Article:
I’m doing some songs like the Ballad of the Pleasant Life and Mack the Knife from The Threepenny Opera, but also some comic stuff, like Tchaikovsky, which is a tongue-twister from his musicals period. Both Brecht and Weill wanted to put their fingers up to the bourgeois. They wanted to be the voice of the little people. They said that they wanted to turn the current political situation around and completely defuse it, but in actual fact all they did was ignite things even more.
Brecht and Weill had parallel careers, but somehow they never properly coincided again after Germany. Why was that?
They fell out, really. Weill went to America with his wife, and Brecht became much more of a political figure. He wanted to actually bang that drum, whereas I think Weill thought there was nothing more he could do. Weill became quite afraid. He left Germany thinking it was time to go and do something else, whereas Brecht decided he was going to carry on with his philosophy. That was the core of him and that was who he was. In America, I think, Weill found an ease of expression that he didn’t have or that he couldn’t use in Germany, and his wife was of course a really fantastic performer. Actually, he became a very big player in getting the Americans involved in the war, and he did a lot of writing of music and shows around that. He was obviously very influenced by the musical theatre around at that time. He wrote loads of them, most of which have disappeared off the face of the earth.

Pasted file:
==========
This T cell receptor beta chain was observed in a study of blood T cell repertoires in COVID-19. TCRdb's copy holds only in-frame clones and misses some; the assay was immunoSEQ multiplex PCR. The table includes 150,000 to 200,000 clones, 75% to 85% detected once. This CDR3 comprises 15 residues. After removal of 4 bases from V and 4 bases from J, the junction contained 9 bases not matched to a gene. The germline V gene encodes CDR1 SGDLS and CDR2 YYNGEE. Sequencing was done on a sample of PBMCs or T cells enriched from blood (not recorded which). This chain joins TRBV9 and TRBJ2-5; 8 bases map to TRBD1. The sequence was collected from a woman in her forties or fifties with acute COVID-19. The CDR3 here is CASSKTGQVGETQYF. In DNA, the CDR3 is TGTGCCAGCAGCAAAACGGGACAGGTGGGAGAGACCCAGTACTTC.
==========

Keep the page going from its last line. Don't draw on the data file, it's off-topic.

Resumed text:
Korngold was another one who had an enormous capacity to traverse genres. What are you doing by him?
I’m doing Glückwunsch from the Fünf Lieder. That means “I wish you happiness”, basically, and it’s just the most gorgeous tune, easily accessible. It’s heaven, even though I’m doing it with four saxophones [laughs]. I’ve tried to be very interesting in my choices, so you’ve got these political songs, but then you’ve got something purely melodious, like Weill’s September Song.
I see you are singing three songs by Robert Stolz. He’s an interesting figure. He stayed active in Germany, and for a long time he was smuggling Jews across the border in the boot of his car...
Apparenly, after Richard Strauss, he’s the only other person that’s got a statue in the park in Vienna. When I first moved to London, I did several Purcell Room recitals, and I did a group of Stolz songs because Cheryl is the patron of the Stolz society. There’s one called Ich hab’ mich tausendmal verliebt, immer in eine, which means, “I’ve loved a thousand times, but only in you.“ I’m sure people will know
the tune – it’s a really great melody.
So when does the cabaret begin, and where will you be doing it?
Before we go to Adelaide, we’re doing it at the Independent Theatre in Sydney at the end of May. I want to have a sort of screen at the back, and I’m getting all these fantastic images. There will be some of the Nazi stuff, but there’ll also be pictures of the composers, so whilst we’re doing it, you’ll get a real taste of Berlin in the 30s. You should see what was going on and
feel who the people were. There is a fantastic poster of a black man playing the saxophone, which was shocking at the time – definitely alles verboten, as they say. We all wear clothes from the time – great big wide pants and thin ties and caps – and I’ve got a couple of the musicians to dress as workers so that they represent the guy on the street. Oh, and I’m playing Kurt Weill – but I’m not shaving my head [laughs].